Improve newsletter sign-up process

screenshot of website


Crain's Chicago Business (website: is a business news site in metropolitan Chicago with 2.3 million+ average monthly page views.


The publication would like to increase newsletter opt-in rates, that would lead to subscriber growth. The challenge was to simplify and improve the newsletter sign-up process using existing site structure.


In my role as the only UX designer, I focused my efforts on interaction design, content strategy, UI design, and research. My work included heuristic evaluation, user flow study, wireframe, and visual design. I used tools such as figma, illustrator and photoshop to accomplish my work.


I started out in discovery phase where I studied the current state of the site. I mapped out the current user journey and noticed ease of flow, pain points, missed opportunities, evaluated copy from a content strategy standpoint and identified usability issues.

I then conducted background research by studying industry trends to understand conventions and learned best practices for newsletter sign-up processes.

Next, I created two project lists. The first list included tasks that needed minimal time resources. The second list had projects that would require further evaluation and resources to complete.

In this case study, I will highlight three examples of improvements I recommended.

  1. User-journey flow (longer term project)
  2. UI redesign and copy edit (low time investment item)
  3. Subscription page - wireframe (longer term project)
rough sketch of journey map

(Longer term project - streamline process)

Problem: The current process took users off site to check their email twice. Email messages were also unclear and impersonal, using ambiguous terms throughout the journey. It is also not clear if the journey is taking the user to a newsletter sign-up or a site account subscription.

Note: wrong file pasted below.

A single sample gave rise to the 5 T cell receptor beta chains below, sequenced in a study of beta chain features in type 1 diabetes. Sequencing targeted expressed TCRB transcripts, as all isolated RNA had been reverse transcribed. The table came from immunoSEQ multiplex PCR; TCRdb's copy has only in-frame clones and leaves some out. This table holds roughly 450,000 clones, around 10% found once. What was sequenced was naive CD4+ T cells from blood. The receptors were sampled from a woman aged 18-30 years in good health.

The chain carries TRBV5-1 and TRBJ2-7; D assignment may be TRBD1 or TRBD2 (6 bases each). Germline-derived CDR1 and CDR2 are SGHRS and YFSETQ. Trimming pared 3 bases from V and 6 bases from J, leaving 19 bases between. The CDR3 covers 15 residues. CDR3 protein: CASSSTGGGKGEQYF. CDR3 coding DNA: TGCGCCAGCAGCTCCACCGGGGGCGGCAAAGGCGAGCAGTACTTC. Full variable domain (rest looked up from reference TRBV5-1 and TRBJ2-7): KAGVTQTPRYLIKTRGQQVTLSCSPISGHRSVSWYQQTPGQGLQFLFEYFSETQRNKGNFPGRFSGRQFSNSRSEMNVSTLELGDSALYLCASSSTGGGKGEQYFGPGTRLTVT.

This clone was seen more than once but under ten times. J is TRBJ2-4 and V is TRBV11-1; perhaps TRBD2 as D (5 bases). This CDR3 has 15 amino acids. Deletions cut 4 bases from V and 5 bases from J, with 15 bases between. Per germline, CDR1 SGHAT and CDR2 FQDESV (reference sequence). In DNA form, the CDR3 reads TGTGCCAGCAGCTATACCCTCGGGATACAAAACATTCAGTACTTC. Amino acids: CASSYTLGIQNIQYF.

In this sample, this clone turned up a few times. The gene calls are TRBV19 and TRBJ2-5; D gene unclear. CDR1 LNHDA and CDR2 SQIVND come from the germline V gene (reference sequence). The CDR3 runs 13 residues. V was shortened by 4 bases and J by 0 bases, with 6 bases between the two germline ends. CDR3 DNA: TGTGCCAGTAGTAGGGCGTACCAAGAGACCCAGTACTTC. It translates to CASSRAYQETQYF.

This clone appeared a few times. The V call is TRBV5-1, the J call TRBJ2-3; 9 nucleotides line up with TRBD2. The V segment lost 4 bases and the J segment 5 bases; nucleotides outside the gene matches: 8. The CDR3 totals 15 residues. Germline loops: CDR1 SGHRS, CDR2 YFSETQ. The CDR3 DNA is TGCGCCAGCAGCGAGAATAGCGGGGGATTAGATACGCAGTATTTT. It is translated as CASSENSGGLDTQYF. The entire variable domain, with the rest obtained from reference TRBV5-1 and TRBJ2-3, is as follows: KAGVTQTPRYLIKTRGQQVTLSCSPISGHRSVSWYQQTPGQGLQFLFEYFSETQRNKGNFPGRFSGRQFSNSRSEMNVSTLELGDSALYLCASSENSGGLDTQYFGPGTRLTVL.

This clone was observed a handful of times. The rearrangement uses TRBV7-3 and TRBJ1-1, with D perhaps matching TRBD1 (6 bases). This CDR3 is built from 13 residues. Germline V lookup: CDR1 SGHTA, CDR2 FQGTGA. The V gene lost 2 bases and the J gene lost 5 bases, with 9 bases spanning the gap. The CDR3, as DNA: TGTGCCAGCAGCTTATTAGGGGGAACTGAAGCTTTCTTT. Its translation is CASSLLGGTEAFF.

newsletter - user flow diagram

Solution: Eliminate effort in the customer journey – reduce steps, utilize modals to keep users on site. Make every step intentional. Communicate in a way that is friendly, not machine-like and end the experience with a friendly welcome email.

newsletter - user flow diagram

(Quick fix - UI improvement)

Problem: Newsletter sign-up box in secondary page uses poor language and design.

Current state: Red text displays when you click to submit an email. This message presents two problems:

  • Red confirmation text looks like an error message.
  • Unclear what the message means "Check your email to validate."

Solution: Restyle and rewrite confirmation message. Here's a mock-up for improvement suggestion.

in article sign up boxes - examples of before and after

(Longer term project - content strategy and UI redesign)

Problem: Subscription page has too many options and is not inviting.

Current state: There are 53 check boxes within the newsletter sign up page. Visual/information and choice overload.

newsletter subscription page

Some solutions:

Improved lo-fidelity wireframe of the subscription page

  • Reduce options. Avoid overwhelming users with too many choices.
  • Set clear expectations. Communicate newsletter frequency
  • Write better descriptions for each newsletter. Remove repeated words that precede descriptions. Copy should be clear and attractive.
  • Prioritize content. Carry out a usability study or research method such as card sorting to help better prioritize information and newsletter offerings. Remove low performing items
  • Employ information chunking. This helps break down copy into easily digestable content.
  • Use expand/collapse functions to minimize visual overload.

newsletter subscription page redesign


Studying current state and drawing out the journey map enabled me to discover pain points and improvement opportunities throughout the sign-up process.

If these suggestions were implemented, my hope was that the user's experience would've been more enjoyable through a streamlined process that would also provide more clear and easily digestible information, hopefully helping them make decisions faster with less frustration.

What I would've done differently

In an ideal world, I would carry out qualitative research to a small group of key users to learn more. I'd want to understand what motivates them, their interests, priorities and pain points while signing up for newsletters. I would also work closely with editors, the marketing department and the engineering team to leverage their expertise while making design decisions.

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